The Next Time

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For the short story by Henry James, see The Next Time (short story).
"The Next Time"
Single by Cliff Richard and The Shadows
from the album Summer Holiday
B-side "Bachelor Boy"[1]
Released December 1962
Format 7" single
Recorded 10 May 1962, Abbey Road, London
Genre Pop
Length 2:59
Label Parlophone
Writer(s) Buddy Kaye, Philip Springer[1]
Producer(s) Norrie Paramor[1]
Cliff Richard and The Shadows singles chronology
"It'll Be Me"
"The Next Time/Bachelor Boy"
"Summer Holiday"

"The Next Time" backed with "Bachelor Boy" was the first of three number one hit singles from the Cliff Richard musical, Summer Holiday.[1] Both sides were marketed as songs with chart potential, and the release is viewed retrospectively as a double A-side single. However, technically double A sides were not regarded as such until 1965, so "The Next Time" was pressed as the A-side,[2] with "Bachelor Boy" the B-side (written by Bruce Welch and Cliff Richard). The song was succeeded at number one by The Shadows' "Dance On!".[1]

The recording of the song took place at Abbey Road Studios in London on 10 May 1962. It was produced by Norrie Paramor and engineered by Malcolm Addey.[3] The single spent three weeks at No. 1 in the UK Singles Chart in January 1963.[4]

The song was included on the January 1963 album Summer Holiday. The film was the most successful box-office attraction of the year.

Chart performance[edit]

Cliff Richard and The Shadows: The Next Time / Bachelor Boy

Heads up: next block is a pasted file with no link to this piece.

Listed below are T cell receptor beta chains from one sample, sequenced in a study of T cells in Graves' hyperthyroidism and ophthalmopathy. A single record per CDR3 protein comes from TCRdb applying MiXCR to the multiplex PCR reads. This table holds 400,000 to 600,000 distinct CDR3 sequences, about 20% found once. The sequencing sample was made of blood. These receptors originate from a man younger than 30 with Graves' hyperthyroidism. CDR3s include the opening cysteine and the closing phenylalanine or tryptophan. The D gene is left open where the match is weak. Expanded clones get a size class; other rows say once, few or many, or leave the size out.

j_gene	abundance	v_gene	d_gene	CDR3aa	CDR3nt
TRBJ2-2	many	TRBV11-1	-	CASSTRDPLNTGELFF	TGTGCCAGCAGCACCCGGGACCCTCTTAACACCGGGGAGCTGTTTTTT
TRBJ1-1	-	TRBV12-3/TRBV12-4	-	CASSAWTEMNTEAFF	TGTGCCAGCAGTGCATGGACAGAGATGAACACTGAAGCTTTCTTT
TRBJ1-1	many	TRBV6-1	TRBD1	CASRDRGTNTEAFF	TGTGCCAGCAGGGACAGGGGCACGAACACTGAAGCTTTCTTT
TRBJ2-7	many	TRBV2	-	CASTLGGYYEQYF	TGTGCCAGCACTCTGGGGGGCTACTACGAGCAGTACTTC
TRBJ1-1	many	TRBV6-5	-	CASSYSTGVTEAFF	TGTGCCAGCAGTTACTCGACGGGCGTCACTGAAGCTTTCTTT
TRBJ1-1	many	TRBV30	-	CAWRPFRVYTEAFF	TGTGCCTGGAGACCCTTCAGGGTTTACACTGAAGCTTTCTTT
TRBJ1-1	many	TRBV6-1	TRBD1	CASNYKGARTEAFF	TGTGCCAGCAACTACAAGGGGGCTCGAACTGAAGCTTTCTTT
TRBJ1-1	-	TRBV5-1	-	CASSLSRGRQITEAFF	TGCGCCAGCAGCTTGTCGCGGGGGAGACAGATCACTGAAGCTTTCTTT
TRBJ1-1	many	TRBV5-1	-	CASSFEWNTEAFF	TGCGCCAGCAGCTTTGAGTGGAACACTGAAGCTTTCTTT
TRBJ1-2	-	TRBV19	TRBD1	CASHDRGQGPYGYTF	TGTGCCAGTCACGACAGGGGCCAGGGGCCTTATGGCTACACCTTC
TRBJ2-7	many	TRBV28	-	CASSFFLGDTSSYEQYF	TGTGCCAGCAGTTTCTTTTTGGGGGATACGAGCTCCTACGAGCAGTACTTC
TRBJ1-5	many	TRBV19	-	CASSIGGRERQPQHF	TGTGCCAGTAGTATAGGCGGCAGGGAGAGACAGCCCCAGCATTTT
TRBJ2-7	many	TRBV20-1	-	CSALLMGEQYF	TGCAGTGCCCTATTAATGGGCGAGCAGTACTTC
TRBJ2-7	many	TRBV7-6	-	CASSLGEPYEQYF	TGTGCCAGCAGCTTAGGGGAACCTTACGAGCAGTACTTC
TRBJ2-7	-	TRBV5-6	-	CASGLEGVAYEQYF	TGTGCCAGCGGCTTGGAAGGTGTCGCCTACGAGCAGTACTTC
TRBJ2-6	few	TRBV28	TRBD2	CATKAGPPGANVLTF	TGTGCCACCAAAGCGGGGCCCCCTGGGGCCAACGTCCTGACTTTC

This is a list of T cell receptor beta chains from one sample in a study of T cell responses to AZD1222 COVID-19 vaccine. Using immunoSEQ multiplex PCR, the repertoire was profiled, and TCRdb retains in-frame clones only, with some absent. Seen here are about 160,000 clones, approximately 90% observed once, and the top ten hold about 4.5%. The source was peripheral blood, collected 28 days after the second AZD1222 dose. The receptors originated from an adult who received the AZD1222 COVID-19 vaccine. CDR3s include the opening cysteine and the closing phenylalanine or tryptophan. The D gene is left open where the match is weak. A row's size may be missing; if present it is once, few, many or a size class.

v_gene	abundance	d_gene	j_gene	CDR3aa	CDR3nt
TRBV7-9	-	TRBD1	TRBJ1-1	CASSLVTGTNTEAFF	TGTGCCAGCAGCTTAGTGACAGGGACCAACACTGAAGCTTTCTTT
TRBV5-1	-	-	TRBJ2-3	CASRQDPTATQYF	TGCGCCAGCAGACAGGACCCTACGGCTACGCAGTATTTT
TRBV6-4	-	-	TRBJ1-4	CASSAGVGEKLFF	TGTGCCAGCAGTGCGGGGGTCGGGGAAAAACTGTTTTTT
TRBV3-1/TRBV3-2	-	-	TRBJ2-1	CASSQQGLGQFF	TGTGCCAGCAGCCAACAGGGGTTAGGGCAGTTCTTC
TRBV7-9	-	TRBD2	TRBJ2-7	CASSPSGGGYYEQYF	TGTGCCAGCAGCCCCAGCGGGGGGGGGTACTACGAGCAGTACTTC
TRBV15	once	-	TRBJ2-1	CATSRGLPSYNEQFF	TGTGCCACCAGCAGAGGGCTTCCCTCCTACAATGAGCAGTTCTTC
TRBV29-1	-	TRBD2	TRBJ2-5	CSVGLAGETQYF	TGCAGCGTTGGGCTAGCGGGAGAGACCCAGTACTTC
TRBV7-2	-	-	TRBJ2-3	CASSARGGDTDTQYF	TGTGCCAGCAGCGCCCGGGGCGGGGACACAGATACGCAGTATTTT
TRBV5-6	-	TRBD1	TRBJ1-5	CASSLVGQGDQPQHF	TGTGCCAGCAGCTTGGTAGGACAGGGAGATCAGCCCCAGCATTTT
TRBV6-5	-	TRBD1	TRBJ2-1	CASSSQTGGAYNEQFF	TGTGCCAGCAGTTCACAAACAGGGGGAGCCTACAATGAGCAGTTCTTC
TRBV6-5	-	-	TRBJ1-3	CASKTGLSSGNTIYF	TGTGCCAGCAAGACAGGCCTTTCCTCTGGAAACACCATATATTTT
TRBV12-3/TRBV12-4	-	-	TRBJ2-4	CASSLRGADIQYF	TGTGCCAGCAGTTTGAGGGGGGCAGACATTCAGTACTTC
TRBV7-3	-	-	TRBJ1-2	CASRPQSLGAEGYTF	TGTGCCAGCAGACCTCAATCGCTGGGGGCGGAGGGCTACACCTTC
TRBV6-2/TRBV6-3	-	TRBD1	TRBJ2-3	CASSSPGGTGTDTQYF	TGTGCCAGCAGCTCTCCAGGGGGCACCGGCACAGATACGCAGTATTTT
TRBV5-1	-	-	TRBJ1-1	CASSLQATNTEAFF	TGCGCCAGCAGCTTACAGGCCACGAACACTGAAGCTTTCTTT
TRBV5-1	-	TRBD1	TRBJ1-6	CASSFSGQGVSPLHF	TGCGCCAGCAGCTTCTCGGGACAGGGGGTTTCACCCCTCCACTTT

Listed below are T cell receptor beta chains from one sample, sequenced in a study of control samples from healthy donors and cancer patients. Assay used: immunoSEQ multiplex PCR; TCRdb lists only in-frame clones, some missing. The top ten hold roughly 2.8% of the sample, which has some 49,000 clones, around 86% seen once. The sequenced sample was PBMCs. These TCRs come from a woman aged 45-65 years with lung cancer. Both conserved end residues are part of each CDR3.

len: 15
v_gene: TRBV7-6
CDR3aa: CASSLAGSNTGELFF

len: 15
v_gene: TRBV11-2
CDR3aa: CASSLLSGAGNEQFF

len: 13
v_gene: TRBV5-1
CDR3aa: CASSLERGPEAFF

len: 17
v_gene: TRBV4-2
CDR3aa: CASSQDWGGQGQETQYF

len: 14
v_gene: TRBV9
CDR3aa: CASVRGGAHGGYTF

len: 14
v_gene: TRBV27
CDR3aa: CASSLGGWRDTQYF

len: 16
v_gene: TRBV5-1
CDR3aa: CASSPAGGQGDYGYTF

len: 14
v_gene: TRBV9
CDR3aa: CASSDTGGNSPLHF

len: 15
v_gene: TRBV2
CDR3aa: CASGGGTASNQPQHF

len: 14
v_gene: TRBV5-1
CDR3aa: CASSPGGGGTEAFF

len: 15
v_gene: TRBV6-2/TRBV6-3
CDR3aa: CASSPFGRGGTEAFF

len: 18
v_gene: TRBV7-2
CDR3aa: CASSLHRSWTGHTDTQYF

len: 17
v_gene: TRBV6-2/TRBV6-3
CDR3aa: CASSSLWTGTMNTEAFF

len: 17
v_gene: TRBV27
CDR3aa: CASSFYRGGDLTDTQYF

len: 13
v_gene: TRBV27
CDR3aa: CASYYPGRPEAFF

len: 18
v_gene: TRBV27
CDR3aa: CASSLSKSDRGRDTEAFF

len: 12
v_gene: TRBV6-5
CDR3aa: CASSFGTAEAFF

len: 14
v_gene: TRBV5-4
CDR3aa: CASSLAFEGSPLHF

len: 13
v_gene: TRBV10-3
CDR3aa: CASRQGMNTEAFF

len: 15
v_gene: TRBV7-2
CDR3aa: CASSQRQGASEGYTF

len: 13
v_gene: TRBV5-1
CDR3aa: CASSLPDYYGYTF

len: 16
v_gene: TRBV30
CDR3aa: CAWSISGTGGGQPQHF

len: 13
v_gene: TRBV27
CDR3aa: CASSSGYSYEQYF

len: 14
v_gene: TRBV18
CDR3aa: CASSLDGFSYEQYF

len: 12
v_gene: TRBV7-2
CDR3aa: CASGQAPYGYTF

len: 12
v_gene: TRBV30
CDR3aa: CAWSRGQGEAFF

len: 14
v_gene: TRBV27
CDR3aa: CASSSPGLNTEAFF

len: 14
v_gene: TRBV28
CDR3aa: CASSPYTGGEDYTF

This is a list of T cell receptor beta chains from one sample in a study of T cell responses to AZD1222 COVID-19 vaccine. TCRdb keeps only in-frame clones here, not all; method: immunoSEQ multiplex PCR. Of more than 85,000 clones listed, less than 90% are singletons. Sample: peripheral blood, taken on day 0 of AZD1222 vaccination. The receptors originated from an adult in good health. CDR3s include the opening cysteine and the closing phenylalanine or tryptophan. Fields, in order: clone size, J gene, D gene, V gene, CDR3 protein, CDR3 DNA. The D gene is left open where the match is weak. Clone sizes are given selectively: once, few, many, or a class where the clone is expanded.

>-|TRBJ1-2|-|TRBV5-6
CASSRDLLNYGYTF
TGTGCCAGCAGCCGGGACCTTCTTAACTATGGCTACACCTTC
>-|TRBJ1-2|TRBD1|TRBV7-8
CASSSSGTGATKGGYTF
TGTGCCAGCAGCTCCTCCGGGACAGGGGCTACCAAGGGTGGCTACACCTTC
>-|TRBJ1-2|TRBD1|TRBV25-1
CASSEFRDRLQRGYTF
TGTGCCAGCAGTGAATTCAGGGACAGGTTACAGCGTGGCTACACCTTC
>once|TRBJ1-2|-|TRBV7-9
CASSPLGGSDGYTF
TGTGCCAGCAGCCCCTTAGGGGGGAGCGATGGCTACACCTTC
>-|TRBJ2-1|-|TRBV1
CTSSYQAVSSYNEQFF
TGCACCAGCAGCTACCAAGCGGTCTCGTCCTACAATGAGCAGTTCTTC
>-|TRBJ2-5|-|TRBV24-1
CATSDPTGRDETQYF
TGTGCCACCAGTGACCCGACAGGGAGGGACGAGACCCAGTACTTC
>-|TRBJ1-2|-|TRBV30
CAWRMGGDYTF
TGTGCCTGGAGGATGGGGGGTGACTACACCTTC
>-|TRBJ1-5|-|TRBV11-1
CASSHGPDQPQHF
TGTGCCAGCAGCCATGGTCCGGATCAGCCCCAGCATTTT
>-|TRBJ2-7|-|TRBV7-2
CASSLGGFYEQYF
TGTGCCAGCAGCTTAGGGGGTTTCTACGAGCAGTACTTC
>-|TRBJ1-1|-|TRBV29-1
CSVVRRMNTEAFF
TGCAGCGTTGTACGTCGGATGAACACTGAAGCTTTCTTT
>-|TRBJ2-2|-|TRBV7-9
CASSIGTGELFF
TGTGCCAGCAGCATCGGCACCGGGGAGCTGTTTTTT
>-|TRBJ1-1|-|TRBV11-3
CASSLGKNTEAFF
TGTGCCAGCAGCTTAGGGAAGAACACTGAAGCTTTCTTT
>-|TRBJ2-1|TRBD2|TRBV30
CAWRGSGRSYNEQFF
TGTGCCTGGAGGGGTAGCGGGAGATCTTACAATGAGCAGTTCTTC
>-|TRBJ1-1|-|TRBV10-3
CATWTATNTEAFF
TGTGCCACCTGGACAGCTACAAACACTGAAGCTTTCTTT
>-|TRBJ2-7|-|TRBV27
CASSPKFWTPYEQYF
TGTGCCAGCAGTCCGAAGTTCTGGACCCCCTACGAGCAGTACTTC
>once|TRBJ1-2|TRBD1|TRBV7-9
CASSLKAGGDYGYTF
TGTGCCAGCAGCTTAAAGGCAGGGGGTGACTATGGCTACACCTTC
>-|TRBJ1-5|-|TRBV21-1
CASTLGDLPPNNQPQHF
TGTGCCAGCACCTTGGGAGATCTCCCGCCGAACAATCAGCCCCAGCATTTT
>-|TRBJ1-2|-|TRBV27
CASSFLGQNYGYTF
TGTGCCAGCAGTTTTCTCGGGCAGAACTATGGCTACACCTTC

Chart (1962/63) Peak
UK Singles (Official Charts Company)[5] 1
Australia (Kent Music Report)[6] 9
Belgium (Ultratop 50 Flanders)[7] 3
Canada (CHUM)[8] -/2
Denmark (Tracklisten)[9] -/1
Hong Kong [10] 4
India [11] 1
Ireland (IRMA)[10][12] 1
Israel [13] 1
Netherlands (Single Top 100)[14] 1
New Zealand [10] 2[*]
Norway (VG-lista)[15] 2/8
Sweden (Sverigetopplistan)[16] 2
US Billboard Hot 100[17] -/99


  • * ^ Not all New Zealand chart weeks were published in Billboard. This record may have charted higher.

Other versions[edit]

The singer Richard Anthony made a French version entitled "Après toi".

Hank Marvin did an instrumental version on Hank Plays Cliff (1995).


  1. ^ a b c d e Rice, Jo (1982). The Guinness Book of 500 Number One Hits (1st ed.). Enfield, Middlesex: Guinness Superlatives Ltd. p. 68. ISBN 0-85112-250-7. 
  2. ^ Porter, Robert. "Bachelor Boy: An in‐depth anaysis". Cliff Richard Song Database. Robert Porter. Retrieved 17 November 2011. 
  3. ^ Porter, Robert. "The Next Time". Cliff Richard Song Database. Robert Porter. Retrieved 17 November 2011. 
  4. ^ Roberts, David (2006). British Hit Singles & Albums (19th ed.). London: Guinness World Records Limited. p. 145. ISBN 1-904994-10-5. 
  5. ^ "Cliff Richard: Artist Chart History" Official Charts Company.
  6. ^ Kent, David (2005). Australian Chart Book 1940–1969 (doc). Australian Chart Book Pty Ltd, Turramurra, N.S.W. ISBN 0-646-44439-5. 
  7. ^ " – Cliff Richard – The Next Time / Bachelor Boy" (in Dutch). Ultratop 50.
  8. ^ "CHUM Chart". 
  9. ^ "Denmark singles chart - Bachelor Boy". Retrieved 2014-04-25. 
  10. ^ a b c Nielsen Business Media, Inc. (23 February 1963). Billboard. Nielsen Business Media, Inc. pp. 22–. ISSN 0006-2510. 
  11. ^ Nielsen Business Media, Inc. (6 April 1963). Billboard. Nielsen Business Media, Inc. pp. 66–. ISSN 0006-2510. 
  12. ^ The Official Charts in Ireland began on October 4, 1962. Chart positions before that are taken from the Evening Herald Chart which was a Top Ten single chart published by the Irish daily newspaper Evening Herald between February 1959 and December 1962. "Ireland singles charts". Retrieved 2014-04-26. 
  13. ^ Nielsen Business Media, Inc. (2 March 1963). Billboard. Nielsen Business Media, Inc. pp. 20–. ISSN 0006-2510. 
  14. ^ " – Cliff Richard – The Next Time / Bachelor Boy" (in Dutch). Single Top 100.
  15. ^ " – Cliff Richard – The Next Time". VG-lista.
  16. ^ Johansson, Carl-Owe (1980). Rock Around the Clock - Saturday Night Fever 1955-1978 (doc). Vara, Sweden: Dominique muzic-club. 
  17. ^ Stephen Thomas Erlewine. "Cliff Richard | Awards". AllMusic. Retrieved 2014-04-26. 

External links[edit]

Preceded by
"Return to Sender" by Elvis Presley
UK number-one single
3 January 1963
Succeeded by
"Dance On!" by The Shadows